Purpose Microcephaly with or without chorioretinopathy, lymphedema or intellectual disability (MCLID) is an autosomal dominant condition. Mutations in KIF11 have been found to be causative in approximately 75% of cases. This study describes the ocular phenotype in patients with confirmed KIF11 mutations. Methods Standard ophthalmic examination and investigation including visual acuity, refraction and fundus examination was carried out in all patients. Fundus autofluorescence imaging (FAF) was performed in three patients, and four patients underwent spectral domain optical coherence tomography (OCT). Flash electroretinography (ERG) was performed in seven patients, and five underwent additional pattern electroretinography (PERG). Results The patients ranged in age from 2 to 10 years. Most presented with visual acuity loss. Fundus examination revealed lacunae of chorioretinal atrophy. Pigmentary macular changes and optic disc pallor were present in three of seven patients. Fundus autofluorescence demonstrated hypoautofluorescence at the macula in two of three patients. The lacunae of chorioretinal atrophy were hypoautofluorescent. The OCT showed atrophic maculae in three of four patients. Follow-up in one patient showed no deterioration of the vision over a 9-year period. The lesions appear not to be progressive on the follow-up imaging. Electrophysiology showed generalized rod and cone dysfunction and severe macular dysfunction. Inner retinal dysfunction was evident in three of seven patients. Conclusions Patients with KIF11 mutations show a specific ocular phenotype with variable expressivity and intrafamilial variability. Macular atrophy and dysfunction have not been consistently documented before. The fundus lesions appear non-progressive. The findings assist in providing an accurate diagnosis and thus improving the management and follow-up of patients with this syndrome. © 2015 Acta Ophthalmologica Scandinavica Foundation. Published by John Wiley & Sons Ltd. Source

Baple E.L.,University of Exeter | Chambers H.,University of Cambridge | Cross H.E.,University of Arizona | Fawcett H.,University of Sussex | And 20 more authors.
Journal of Clinical Investigation | Year: 2014

Numerous human disorders, including Cockayne syndrome, UV-sensitive syndrome, xeroderma pigmentosum, and trichothiodystrophy, result from the mutation of genes encoding molecules important for nucleotide excision repair. Here, we describe a syndrome in which the cardinal clinical features include short stature, hearing loss, premature aging, telangiectasia, neurodegeneration, and photosensitivity, resulting from a homozygous missense (p.Ser228Ile) sequence alteration of the proliferating cell nuclear antigen (PCNA). PCNA is a highly conserved sliding clamp protein essential for DNA replication and repair. Due to this fundamental role, mutations in PCNA that profoundly impair protein function would be incompatible with life. Interestingly, while the p.Ser228Ile alteration appeared to have no effect on protein levels or DNA replication, patient cells exhibited marked abnormalities in response to UV irradiation, displaying substantial reductions in both UV survival and RNA synthesis recovery. The p.Ser228Ile change also profoundly altered PCNA's interaction with Flap endonuclease 1 and DNA Ligase 1, DNA metabolism enzymes. Together, our findings detail a mutation of PCNA in humans associated with a neurodegenerative phenotype, displaying clinical and molecular features common to other DNA repair disorders, which we showed to be attributable to a hypomorphic amino acid alteration. Source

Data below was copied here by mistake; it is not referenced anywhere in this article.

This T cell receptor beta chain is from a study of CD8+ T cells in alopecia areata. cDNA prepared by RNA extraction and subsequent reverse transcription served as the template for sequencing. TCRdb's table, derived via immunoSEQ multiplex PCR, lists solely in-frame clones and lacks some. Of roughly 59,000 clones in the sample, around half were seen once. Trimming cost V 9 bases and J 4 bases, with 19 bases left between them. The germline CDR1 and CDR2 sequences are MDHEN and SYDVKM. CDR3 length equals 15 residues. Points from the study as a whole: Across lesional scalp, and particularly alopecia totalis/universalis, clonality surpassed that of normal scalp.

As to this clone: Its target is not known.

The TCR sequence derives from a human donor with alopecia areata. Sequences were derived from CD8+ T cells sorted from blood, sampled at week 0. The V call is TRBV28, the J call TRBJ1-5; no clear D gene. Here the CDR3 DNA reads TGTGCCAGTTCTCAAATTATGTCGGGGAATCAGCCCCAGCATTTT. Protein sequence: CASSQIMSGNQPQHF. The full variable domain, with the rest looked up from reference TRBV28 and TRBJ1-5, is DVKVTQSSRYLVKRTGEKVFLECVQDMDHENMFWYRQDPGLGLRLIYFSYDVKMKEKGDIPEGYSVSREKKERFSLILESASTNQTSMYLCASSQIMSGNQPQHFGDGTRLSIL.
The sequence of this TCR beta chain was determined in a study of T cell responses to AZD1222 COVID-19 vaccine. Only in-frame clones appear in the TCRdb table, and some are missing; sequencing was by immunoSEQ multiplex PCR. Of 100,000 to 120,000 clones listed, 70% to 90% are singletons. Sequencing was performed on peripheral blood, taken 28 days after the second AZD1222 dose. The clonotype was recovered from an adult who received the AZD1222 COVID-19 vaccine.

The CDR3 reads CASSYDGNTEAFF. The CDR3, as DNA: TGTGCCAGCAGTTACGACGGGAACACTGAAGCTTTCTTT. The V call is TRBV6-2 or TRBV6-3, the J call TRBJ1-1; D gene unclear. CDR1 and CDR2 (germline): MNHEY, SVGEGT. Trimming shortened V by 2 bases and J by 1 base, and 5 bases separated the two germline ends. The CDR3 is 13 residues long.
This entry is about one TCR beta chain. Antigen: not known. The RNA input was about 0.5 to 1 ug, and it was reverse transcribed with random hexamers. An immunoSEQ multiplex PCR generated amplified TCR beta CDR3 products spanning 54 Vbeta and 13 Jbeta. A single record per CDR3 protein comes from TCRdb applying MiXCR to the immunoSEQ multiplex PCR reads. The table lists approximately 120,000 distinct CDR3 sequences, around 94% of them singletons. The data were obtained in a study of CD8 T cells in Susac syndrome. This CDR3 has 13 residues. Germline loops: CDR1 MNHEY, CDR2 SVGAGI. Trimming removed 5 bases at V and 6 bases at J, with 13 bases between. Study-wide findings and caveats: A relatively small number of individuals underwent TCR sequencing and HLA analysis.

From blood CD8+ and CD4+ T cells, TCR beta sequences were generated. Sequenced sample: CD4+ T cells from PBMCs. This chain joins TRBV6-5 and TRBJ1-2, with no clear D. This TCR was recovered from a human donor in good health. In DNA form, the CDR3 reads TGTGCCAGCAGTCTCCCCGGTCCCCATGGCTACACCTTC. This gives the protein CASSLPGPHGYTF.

Brice G.,SW Thames Regional Genetics Service | Ostergaard P.,Human Genetics Research Center | Jeffery S.,Human Genetics Research Center | Gordon K.,St Georges, University of London | And 2 more authors.
Clinical Genetics | Year: 2013

Oculodentodigital syndrome (ODD; OMIM 164200) is a congenital condition with phenotypic features most commonly affecting the face, eyes, dentition and digits. The condition is caused by mutations in the GJA1 gene on chromosome 6. GJA1 codes for connexin 43, a gap junction protein important in providing cell to cell communication and is expressed in lymphatic valves. We present a patient with a clinical and molecular diagnosis of ODD and lower limb lymphoedema. Sanger sequencing of family members confirmed that the missense, p.K206R, GJA1 mutation segregated with the phenotype suggestive of causality. To our knowledge this association has not been reported previously. This is therefore the second connexin gene associated with a lymphoedema phenotype after the recent publication of GJC2 (connexin 47) as a cause of four limb lymphoedema. © 2013 John Wiley & Sons A/S. Published by John Wiley & Sons Ltd. Source